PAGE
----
Since late December we have been warning that the relatively warm, wet conditions that have dominated the eastern half of the nation would erode by the middle of January, making way for a colder, snowier second half of winter. Temperatures are poised to warm back to seasonal temperatures this week, but the long range outlook still highlights more frequent cold shots and chances for snow for the Eastern US. The Northeast’s first significant winter storm could impact the region as soon as next weekend. It seems this weekend’s cross-country snowstorm was merely a precursor of things to come.

January 20th appears to be the critical date at which the gates to the arctic open to the Eastern US. Readers may recall from last week’s Sunday Storm that this date is the first to feature a completely split polar vortex pattern in the Northeast. The polar vortex is the semi-permanent region of low-pressure situated near the north pole. When some external factor causes it to split, daughter polar vortexes appear south of the north pole and blast the region beneath them with polar air. This forecast split will be partially provoked by squashing from the stratosphere above, which recently underwent sudden warming.

Naturally, a split polar vortex is a weak polar vortex. This trait is quantitatively described by the plummeting Arctic Oscillation (AO) later this week. The AO is related to the pressure difference between the arctic and the mid-latitudes. When it is in its negative phase, the pressure difference is weaker than average. The weaker pressure gradient between the poles and the mid-latitudes results in a weaker jet stream more susceptible to incursions of warm and cold air.


Visually, the upcoming pattern first fully appears in the most recent 12 UTC GEFS cycle on January 20 as demonstrated below, courtesy of Tropical Tidbits. The plot features three deeply amplified troughs (blue anomalies) extending from the arctic southward toward the northern sub-tropical latitudes of the Gulf of Mexico, northern Africa, and the central Pacific. Each trough contains a piece of the polar vortex.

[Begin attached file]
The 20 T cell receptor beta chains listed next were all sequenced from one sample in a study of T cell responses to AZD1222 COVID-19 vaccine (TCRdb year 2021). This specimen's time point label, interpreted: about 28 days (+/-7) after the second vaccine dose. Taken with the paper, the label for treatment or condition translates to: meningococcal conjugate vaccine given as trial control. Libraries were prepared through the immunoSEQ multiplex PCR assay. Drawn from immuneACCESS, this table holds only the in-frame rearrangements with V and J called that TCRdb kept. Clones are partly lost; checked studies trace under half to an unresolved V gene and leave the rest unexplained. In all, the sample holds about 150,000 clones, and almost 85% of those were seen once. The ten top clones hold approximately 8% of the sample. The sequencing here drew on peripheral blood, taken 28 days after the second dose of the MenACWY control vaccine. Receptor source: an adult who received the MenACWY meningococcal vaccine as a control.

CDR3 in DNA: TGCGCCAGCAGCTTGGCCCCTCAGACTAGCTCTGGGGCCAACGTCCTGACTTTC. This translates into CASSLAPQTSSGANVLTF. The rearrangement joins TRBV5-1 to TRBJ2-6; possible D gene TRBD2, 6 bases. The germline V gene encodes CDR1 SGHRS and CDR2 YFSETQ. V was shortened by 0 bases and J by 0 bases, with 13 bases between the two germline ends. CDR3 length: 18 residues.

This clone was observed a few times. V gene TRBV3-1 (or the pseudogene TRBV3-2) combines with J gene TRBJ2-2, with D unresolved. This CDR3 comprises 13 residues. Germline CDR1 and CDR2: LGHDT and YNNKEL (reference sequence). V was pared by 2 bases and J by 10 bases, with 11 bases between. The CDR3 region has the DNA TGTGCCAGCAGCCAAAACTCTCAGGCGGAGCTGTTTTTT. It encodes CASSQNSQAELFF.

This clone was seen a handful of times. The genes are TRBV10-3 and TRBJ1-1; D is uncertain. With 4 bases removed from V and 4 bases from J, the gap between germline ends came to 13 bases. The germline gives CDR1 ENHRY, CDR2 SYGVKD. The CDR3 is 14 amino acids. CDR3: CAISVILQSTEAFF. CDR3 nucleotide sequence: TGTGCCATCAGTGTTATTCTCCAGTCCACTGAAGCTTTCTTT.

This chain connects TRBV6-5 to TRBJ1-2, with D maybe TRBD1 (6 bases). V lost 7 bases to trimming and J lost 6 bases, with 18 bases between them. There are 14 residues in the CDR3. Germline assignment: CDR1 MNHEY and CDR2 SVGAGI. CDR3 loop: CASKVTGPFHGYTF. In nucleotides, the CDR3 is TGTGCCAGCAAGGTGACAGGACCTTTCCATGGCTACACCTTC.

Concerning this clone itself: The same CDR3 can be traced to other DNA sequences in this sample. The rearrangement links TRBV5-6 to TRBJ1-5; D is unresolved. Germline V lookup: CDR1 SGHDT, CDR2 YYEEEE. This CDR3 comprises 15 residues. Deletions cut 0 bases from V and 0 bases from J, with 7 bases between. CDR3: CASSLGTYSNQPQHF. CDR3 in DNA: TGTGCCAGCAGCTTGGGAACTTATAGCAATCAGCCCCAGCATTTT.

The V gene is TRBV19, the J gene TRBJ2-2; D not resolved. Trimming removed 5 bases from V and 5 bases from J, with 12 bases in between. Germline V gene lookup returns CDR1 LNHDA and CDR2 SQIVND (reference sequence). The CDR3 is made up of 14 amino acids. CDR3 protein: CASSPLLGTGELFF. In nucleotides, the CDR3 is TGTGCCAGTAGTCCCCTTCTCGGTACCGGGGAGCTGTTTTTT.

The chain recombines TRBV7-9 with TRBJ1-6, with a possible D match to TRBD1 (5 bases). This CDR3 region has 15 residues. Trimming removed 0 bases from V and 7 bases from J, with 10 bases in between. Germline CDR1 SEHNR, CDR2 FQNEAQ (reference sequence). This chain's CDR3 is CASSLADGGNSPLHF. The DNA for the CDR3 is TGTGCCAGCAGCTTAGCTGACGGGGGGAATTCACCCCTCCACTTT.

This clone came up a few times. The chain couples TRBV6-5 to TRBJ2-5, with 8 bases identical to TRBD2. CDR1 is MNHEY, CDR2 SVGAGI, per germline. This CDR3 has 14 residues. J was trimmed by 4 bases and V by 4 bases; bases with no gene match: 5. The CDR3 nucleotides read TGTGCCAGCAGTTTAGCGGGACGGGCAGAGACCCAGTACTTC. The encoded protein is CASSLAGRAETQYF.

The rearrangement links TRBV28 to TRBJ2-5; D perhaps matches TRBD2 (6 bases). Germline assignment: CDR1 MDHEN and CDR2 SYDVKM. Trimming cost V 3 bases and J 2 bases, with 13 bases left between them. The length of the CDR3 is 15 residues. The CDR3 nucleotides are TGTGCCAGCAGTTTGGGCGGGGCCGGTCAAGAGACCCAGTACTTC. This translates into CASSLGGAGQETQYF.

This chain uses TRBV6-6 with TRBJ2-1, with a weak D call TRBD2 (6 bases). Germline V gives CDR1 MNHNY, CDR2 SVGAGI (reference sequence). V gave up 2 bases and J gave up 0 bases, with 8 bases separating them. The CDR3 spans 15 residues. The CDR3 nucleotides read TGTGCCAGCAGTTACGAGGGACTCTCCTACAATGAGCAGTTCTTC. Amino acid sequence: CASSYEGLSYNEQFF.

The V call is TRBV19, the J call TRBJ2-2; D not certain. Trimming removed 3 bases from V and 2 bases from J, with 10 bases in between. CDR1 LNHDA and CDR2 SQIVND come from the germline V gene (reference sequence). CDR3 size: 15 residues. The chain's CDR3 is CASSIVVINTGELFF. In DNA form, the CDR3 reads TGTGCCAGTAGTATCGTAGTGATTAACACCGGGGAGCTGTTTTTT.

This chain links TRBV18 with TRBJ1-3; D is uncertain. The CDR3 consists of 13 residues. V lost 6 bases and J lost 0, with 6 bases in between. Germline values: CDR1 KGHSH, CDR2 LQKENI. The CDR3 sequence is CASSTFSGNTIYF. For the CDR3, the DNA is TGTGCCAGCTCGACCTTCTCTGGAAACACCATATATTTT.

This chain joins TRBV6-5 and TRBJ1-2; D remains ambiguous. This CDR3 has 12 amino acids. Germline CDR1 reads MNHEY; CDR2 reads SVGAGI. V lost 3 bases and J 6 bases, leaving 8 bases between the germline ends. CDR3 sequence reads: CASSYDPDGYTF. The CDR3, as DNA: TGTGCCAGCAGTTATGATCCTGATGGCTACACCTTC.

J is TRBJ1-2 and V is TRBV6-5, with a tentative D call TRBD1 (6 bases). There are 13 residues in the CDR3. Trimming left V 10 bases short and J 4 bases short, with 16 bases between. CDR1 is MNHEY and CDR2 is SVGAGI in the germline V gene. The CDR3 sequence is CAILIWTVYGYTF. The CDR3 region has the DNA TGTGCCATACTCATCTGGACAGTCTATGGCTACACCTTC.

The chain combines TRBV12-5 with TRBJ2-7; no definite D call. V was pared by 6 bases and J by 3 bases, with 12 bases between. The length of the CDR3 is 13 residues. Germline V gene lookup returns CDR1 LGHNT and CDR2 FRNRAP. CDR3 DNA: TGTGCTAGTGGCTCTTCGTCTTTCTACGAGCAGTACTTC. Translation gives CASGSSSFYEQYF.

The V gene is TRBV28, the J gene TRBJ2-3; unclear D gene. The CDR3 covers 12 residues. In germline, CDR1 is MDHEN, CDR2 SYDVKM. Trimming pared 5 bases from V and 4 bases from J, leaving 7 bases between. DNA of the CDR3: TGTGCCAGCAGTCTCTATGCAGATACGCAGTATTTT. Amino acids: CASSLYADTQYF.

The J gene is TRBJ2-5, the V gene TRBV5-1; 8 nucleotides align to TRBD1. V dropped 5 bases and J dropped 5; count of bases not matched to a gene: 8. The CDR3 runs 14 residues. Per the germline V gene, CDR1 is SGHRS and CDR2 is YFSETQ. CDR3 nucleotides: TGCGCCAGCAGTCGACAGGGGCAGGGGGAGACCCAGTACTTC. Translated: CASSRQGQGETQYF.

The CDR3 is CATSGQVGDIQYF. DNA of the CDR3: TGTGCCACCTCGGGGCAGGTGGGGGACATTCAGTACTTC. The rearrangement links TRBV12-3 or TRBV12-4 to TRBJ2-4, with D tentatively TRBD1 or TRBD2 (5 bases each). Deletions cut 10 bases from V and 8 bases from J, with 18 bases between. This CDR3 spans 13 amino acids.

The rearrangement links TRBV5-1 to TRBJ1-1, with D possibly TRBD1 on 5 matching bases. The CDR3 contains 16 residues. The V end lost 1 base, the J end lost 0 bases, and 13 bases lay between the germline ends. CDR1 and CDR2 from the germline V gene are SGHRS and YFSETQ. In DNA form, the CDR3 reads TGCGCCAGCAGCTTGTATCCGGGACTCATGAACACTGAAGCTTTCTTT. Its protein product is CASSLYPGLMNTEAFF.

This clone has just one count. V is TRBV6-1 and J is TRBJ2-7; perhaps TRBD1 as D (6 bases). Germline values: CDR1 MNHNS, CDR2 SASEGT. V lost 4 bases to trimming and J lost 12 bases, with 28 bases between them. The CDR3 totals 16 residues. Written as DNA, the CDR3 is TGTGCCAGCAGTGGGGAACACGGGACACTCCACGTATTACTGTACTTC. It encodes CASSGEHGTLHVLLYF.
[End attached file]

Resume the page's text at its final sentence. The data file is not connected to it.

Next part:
Of note are two branches of the jet stream in eastern North America that are fully aligned–or phased–with one another. Each branch has an upper-level region of low pressure system associated with it. The northern branch has a closed low centered over the Hudson Bay and the southern branch has an open wave. In tandem they mutually amplify the other, resulting in one highly amplified trough dragging arctic air toward the poles. It is by no coincidence then that a winter storm is expected to ride the forefront of the arctic airmass and intensify on its journey eastward from the West Coast Thursday toward the Northeast US by Sunday.

The dynamic setup for the storm is different than most storms so far this winter. Most systems that have impacted the Eastern US since roughly Thanksgiving have originated as upper-level waves of low pressure in the stronger, southern branch of the jet stream off the California coast. The weaker, northern branch of the jet stream has generally been confined to Canada. The dominance of the southern branch has precluded phasing (merging) of the two branches. These upper-level low pressure systems developed before reaching North America, where the jet stream was decelerating over the relatively cool waters near the continental shelf. Eventually, they spawned surface low pressure systems near the Gulf of Mexico in their progression eastward. The main results of this pattern were northward surging subtropical air from the Gulf accompanied by heavy downpours. Occasionally, upper-level features of the northern branch would reach the East Coast too early and suppress the southern branch. This would enable cold air to produce snow, but only south of the northern branch of the jets stream in the Midwest and the lower Mid-Atlantic.

Like previous storms, the southern branch of the jet stream will continue to be the dynamic power-house. That’s where all commonalities end, however. Unlike previous storms, the upper-level feature driving the cross-country winter storm will actually originate Thursday in the Sierra-Nevada mountains of northern California. This is where the jet stream will decelerate, as opposed to the eastern Pacific near southern California like previous storms. As explained last week, air rises and forms low pressure to the north of where air decelerates.

Since the southern jet stream will be aligned further north than its position for most storms this winter, the upper-level wave of low pressure will not trek toward the Gulf of Mexico. Instead it will take a route across the heartlands of the US, crossing the Rocky Mountains en route. Compression and stretching of the atmosphere in traversing the Rockies will intensify the wave of low pressure and help draw arctic air north of the nearby northern jet stream branch. It will simultaneously spawn a surface low pressure system just east of the Rockies Friday morning.